Frank Mir is honest enough to acknowledge the accolades of Fedor Emelianenko, while also pointing out his shortcomings.
While Emelianenko is often hailed as the greatest heavyweight fighter of all time, Mir knows that the former PRIDE Fighting champion earned some of his biggest wins despite a mountain of mistakes that were made.
That’s why Mir is so confident that he’ll add Emelianenko’s name to his win column when they clash in the Bellator 198 main event on Saturday night in Chicago.
“Fedor got away with a lot of things because he’s a good athlete, not because of being technically sound,” Mir explained when speaking to MMAWeekly. “He made a lot of mistakes, let’s be honest. He got away with a lot of things because he’s such a great athlete. When I say that, people look at me like really? But just because the guy isn’t built like an Adonis and doesn’t have a six-pack, doesn’t mean he’s not a good athlete.
“The thing is, the sport has evolved, so it’s hard to get away with things based on pure athleticism. He’s never really adapted over to the cage. The cage is its own game. That cage wall adds a layer of fighting that the boxing ring doesn’t have and Fedor hasn’t made adjustments for it. He has a losing record in the cage. He’s 2-4.”
Mir’s criticism of Emelianenko isn’t the reason why he believes he’s going to win their fight and move on to the second round of the Bellator Heavyweight Grand Prix.
While Emelianenko may have some glaring weaknesses in his game according to Mir, the former UFC heavyweight champion says it’s his own skill set that he feels will give the Russian a lot of problems inside the cage.
Frank Mir Compares Himself Skill for Skill with Fedor
At the top of the list is Mir’s world-class grappling game that earned him nine submission wins, including a stunning finish over fellow Brazilian jiu-jitsu black belt Antonio Rodrigo Nogueira.
On paper, Emelianenko actually has double the submission wins on his record as Mir, but the Las Vegas native cautions anyone actually comparing their ground skills to remember who those victories came against.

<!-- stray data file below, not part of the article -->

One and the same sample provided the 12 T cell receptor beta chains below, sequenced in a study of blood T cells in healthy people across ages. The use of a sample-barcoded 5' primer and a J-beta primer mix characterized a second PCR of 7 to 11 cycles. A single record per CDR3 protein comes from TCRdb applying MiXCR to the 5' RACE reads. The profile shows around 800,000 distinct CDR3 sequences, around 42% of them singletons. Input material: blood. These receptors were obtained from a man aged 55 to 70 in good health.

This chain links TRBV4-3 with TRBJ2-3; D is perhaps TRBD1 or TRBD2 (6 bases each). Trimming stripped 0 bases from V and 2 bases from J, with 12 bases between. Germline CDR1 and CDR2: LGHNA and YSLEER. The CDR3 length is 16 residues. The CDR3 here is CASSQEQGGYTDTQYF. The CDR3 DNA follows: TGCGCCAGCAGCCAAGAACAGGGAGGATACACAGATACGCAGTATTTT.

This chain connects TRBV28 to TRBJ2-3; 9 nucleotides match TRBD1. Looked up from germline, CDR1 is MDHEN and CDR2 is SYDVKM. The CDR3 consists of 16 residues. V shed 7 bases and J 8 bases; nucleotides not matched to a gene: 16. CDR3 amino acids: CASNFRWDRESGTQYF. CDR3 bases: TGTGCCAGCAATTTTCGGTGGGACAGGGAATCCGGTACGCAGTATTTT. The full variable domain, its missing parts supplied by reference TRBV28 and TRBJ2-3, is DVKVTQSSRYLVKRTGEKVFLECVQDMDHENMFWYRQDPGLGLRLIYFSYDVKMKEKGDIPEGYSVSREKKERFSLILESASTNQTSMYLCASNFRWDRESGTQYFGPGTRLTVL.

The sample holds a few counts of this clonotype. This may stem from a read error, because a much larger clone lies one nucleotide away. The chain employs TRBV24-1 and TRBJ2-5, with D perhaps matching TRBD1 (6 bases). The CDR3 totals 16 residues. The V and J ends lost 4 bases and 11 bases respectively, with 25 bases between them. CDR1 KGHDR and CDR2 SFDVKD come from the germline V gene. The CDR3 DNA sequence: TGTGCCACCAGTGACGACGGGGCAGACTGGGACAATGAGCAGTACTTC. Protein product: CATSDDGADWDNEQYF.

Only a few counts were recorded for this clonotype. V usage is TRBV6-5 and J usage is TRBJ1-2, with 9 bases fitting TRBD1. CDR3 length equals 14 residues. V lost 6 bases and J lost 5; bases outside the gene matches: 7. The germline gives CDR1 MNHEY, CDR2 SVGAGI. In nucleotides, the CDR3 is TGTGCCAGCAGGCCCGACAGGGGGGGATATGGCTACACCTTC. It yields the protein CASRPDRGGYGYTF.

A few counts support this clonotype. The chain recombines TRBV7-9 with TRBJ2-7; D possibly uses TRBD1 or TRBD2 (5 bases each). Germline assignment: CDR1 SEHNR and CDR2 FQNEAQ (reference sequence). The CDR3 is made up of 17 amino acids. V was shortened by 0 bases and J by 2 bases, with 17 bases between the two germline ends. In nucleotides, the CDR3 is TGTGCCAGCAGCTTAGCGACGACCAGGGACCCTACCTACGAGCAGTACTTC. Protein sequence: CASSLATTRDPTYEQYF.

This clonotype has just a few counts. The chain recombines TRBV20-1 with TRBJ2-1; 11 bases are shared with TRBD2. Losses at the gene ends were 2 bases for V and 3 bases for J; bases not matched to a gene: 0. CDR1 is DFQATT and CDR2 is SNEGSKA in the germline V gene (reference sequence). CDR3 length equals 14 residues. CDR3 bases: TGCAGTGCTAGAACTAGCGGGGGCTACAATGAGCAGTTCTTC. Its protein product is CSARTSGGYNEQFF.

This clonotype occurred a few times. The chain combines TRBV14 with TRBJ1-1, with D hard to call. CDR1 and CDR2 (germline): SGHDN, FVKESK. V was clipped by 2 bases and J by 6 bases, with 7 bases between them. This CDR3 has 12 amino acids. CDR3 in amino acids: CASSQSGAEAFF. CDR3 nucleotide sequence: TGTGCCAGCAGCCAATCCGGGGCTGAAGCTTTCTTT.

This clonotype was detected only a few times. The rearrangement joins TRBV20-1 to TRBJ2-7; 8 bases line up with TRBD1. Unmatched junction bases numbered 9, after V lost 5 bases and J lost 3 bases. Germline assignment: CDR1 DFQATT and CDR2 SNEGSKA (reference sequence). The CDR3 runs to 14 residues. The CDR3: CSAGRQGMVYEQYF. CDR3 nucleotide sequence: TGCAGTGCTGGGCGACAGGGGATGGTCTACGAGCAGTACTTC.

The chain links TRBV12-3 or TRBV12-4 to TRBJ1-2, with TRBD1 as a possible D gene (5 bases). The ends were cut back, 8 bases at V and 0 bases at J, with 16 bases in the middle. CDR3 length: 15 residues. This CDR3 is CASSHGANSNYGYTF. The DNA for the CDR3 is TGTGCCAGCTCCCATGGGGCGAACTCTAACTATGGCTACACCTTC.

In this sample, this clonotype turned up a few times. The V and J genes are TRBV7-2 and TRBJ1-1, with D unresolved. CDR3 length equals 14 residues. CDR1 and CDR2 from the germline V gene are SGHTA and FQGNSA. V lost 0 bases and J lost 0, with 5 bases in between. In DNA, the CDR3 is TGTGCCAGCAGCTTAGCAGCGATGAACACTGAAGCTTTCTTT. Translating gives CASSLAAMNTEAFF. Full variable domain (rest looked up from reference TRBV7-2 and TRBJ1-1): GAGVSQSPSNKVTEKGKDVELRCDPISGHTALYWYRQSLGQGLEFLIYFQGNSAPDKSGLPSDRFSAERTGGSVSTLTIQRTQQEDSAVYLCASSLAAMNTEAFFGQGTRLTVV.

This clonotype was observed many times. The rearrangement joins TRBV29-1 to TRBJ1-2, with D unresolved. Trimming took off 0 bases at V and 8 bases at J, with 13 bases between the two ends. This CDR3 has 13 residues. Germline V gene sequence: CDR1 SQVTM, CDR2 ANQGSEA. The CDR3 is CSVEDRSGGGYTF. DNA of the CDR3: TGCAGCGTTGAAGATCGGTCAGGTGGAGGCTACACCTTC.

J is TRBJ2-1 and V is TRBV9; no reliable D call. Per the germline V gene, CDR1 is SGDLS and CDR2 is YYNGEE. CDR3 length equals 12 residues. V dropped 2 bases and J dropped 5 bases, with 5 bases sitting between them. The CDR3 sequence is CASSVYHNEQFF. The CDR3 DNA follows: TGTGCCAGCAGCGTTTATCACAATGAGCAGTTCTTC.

“I’m the better submission artist. He had like 18 submissions but when you look at them, most are guys who are kickboxers or professional wrestlers. He’s not out there submitting [Fabricio] Werdum or [Antonio Rodrigo] Nogueira or those types of guys. In fact if anything, Werdum submitted him,” Mir said.
“Me on the flipside, I can go out there and submit a Nogueira. I can submit a Roberto Traven. Guys that are very submission savvy.”
On the feet, Mir wasn’t known as a knockout striker for much of his career, but over the past few years he’s started to focus on his boxing as much as his ground game.
Mir has been working with noted striking coach Angelo Reyes to educate his hands and feet the same way he’s spent tireless hours on the mat to hone his grappling skills. The end result has been Mir earning several knockout victories while gaining the confidence that he can stand and trade with an opponent just as easily as he can drag them to the ground and submit them.
“Having coached Frank Mir since our win versus [Antonio] Silva in 2015, Frank’s IQ and evolution of using boxing and kenpo karate for MMA continues to grow,” Reyes said about Mir. “We hid nothing on the Bellator countdown series, so everything you see Frank doing is exactly what he plans to use on Saturday versus Fedor. I’m happy with Frank’s transitions from using kenpo karate to boxing range and I believe Fedor will feel that on Saturday night.
“Frank has worked constantly and really put his mind and heart into getting himself in the proper shape, doing three-a-days, getting his weight down from 300 pounds to now 257 pounds. Frank’s work ethic is unquestionable and his desire to win this fight is at an all time high. If Fedor decides to strike Saturday night, he will find out what Silva and [Todd] Duffee know all too well and why [Andrei] Arlovski spent so much time running and stalling with Mir. If Fedor thinks Mitrione hits hard then wait till Fedor feels Frank’s jabs and counters.”
Frank Mir Not Underestimating Fedor’s Power
Whether the fight stays standing or goes to the ground, Mir feels like he has Emelianenko’s number everywhere, while still acknowledging that one defensive error could still cost him the win.
That’s why Mir has spent so much time eliminating the possibility that Emelianenko catches him with that one big haymaker so he can prove who is really the better fighter on Saturday night.
“I really feel leading up to this fight, outside of getting caught with something, I don’t see where Fedor can beat me,” Mir said. “There’s no way I can lose a decision to him. If it goes the distance, I win the fight. Fedor’s only chance of winning the fight is to catch me with that right hand. He’s a heavyweight and anybody can catch anybody. I’ve seen Stipe Miocic get knocked out by Stefan Struve. Let’s see that happen again. It probably wouldn’t in a million years, but it happened one time, so it can happen. If you eliminate the ‘you got caught’ and just look at who is the better martial artist — well, I’m the better martial artist.
“My boxing, my striking is cleaner. My submissions are way more vicious.”